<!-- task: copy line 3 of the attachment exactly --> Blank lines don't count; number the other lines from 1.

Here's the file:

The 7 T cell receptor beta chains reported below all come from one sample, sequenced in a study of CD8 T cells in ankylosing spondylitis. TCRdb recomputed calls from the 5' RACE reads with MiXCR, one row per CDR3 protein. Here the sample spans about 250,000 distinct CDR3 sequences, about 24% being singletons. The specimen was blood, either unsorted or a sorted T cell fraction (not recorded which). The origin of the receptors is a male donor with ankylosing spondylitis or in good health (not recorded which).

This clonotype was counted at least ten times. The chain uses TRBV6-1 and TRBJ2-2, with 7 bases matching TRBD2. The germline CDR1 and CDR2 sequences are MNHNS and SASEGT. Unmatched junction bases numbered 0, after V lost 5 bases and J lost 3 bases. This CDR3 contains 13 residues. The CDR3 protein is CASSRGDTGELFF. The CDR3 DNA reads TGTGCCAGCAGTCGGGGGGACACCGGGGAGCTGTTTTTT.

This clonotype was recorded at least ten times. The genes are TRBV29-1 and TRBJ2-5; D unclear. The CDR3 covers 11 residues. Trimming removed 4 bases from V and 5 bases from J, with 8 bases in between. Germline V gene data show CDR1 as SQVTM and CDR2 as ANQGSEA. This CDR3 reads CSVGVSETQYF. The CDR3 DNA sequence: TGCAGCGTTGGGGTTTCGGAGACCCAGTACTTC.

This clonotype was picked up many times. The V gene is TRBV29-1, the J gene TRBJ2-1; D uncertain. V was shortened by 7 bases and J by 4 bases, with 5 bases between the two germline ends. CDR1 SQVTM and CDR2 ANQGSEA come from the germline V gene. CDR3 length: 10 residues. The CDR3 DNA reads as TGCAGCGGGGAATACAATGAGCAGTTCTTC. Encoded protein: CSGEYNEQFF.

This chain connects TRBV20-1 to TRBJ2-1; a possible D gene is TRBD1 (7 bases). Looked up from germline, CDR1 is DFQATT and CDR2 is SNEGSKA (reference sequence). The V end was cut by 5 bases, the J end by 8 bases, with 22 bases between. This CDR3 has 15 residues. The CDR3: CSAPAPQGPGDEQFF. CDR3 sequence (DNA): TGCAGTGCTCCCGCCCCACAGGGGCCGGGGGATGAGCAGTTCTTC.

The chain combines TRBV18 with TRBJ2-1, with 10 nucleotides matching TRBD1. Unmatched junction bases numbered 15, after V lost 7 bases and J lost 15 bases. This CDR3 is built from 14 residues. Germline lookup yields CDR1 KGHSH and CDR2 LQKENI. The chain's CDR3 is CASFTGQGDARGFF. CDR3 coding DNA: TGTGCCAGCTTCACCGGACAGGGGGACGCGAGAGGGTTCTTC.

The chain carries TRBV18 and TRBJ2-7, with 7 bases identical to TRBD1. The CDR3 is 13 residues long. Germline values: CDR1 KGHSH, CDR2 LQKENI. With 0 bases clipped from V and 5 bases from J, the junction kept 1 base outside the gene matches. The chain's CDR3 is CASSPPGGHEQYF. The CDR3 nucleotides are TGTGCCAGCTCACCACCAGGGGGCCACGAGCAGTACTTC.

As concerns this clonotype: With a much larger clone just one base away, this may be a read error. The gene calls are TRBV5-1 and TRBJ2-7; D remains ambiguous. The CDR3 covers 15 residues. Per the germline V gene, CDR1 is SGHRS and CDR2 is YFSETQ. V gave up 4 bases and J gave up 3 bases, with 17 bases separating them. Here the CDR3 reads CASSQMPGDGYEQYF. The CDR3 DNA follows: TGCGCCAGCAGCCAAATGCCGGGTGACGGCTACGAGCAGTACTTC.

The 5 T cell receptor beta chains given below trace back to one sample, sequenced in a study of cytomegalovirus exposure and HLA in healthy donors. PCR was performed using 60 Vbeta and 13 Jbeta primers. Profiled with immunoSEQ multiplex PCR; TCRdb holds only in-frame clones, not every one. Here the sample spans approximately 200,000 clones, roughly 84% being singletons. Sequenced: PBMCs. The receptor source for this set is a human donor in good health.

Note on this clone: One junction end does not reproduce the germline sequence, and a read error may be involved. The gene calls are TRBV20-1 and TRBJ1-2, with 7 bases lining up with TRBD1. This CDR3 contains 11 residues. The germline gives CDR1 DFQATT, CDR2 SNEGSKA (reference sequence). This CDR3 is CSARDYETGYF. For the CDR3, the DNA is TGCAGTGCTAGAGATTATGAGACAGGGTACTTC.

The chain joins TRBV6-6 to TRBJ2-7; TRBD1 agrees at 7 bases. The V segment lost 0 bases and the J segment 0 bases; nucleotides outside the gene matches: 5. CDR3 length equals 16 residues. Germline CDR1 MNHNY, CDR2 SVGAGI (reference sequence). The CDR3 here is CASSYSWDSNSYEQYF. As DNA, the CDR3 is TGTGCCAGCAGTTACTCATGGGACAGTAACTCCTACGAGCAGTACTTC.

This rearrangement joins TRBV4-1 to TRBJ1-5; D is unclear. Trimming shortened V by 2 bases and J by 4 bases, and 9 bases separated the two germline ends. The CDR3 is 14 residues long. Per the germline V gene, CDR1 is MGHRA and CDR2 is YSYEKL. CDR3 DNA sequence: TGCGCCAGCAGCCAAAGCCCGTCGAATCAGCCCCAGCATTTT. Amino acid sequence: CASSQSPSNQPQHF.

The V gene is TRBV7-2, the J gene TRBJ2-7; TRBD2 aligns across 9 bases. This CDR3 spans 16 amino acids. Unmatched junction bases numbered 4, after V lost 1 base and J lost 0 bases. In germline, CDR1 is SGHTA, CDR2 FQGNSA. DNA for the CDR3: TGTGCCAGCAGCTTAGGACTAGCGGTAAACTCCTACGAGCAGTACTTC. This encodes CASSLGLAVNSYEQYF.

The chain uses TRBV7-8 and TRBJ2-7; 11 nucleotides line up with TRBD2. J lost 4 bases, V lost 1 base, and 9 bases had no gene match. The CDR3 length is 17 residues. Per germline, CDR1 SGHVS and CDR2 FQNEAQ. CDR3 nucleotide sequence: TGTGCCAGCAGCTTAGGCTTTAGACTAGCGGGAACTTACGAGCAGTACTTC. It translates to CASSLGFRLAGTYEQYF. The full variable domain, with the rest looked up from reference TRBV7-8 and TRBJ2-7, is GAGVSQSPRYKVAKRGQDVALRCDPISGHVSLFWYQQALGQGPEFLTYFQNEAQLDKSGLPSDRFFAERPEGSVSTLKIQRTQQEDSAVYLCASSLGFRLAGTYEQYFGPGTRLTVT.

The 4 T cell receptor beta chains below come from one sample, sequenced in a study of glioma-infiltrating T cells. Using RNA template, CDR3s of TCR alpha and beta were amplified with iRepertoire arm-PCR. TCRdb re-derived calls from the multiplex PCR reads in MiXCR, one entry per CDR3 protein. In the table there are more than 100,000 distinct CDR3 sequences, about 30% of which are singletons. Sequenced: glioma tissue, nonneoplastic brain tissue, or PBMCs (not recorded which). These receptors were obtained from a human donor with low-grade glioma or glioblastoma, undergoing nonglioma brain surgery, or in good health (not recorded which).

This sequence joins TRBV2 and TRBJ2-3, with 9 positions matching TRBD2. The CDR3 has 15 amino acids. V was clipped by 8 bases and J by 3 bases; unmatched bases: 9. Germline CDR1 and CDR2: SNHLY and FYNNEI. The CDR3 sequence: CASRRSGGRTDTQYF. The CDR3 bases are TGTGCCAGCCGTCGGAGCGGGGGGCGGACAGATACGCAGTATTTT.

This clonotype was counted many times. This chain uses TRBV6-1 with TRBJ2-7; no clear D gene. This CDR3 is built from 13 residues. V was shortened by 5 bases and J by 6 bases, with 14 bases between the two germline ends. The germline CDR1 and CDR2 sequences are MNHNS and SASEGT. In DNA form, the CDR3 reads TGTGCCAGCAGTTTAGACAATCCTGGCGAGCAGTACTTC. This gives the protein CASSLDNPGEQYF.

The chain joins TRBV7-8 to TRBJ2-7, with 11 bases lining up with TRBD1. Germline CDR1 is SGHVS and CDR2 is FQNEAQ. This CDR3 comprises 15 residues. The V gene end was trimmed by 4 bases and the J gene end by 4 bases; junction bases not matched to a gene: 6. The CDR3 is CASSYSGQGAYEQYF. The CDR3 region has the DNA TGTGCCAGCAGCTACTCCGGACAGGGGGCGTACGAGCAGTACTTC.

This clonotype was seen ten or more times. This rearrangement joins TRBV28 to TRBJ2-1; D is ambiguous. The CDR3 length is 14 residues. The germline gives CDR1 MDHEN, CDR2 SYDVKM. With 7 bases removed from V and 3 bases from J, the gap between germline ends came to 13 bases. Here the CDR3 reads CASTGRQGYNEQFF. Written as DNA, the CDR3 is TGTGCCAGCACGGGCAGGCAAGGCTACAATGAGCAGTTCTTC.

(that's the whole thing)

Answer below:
This clonotype was recorded at least ten times. The genes are TRBV29-1 and TRBJ2-5; D unclear. The CDR3 covers 11 residues. Trimming removed 4 bases from V and 5 bases from J, with 8 bases in between. Germline V gene data show CDR1 as SQVTM and CDR2 as ANQGSEA. This CDR3 reads CSVGVSETQYF. The CDR3 DNA sequence: TGCAGCGTTGGGGTTTCGGAGACCCAGTACTTC.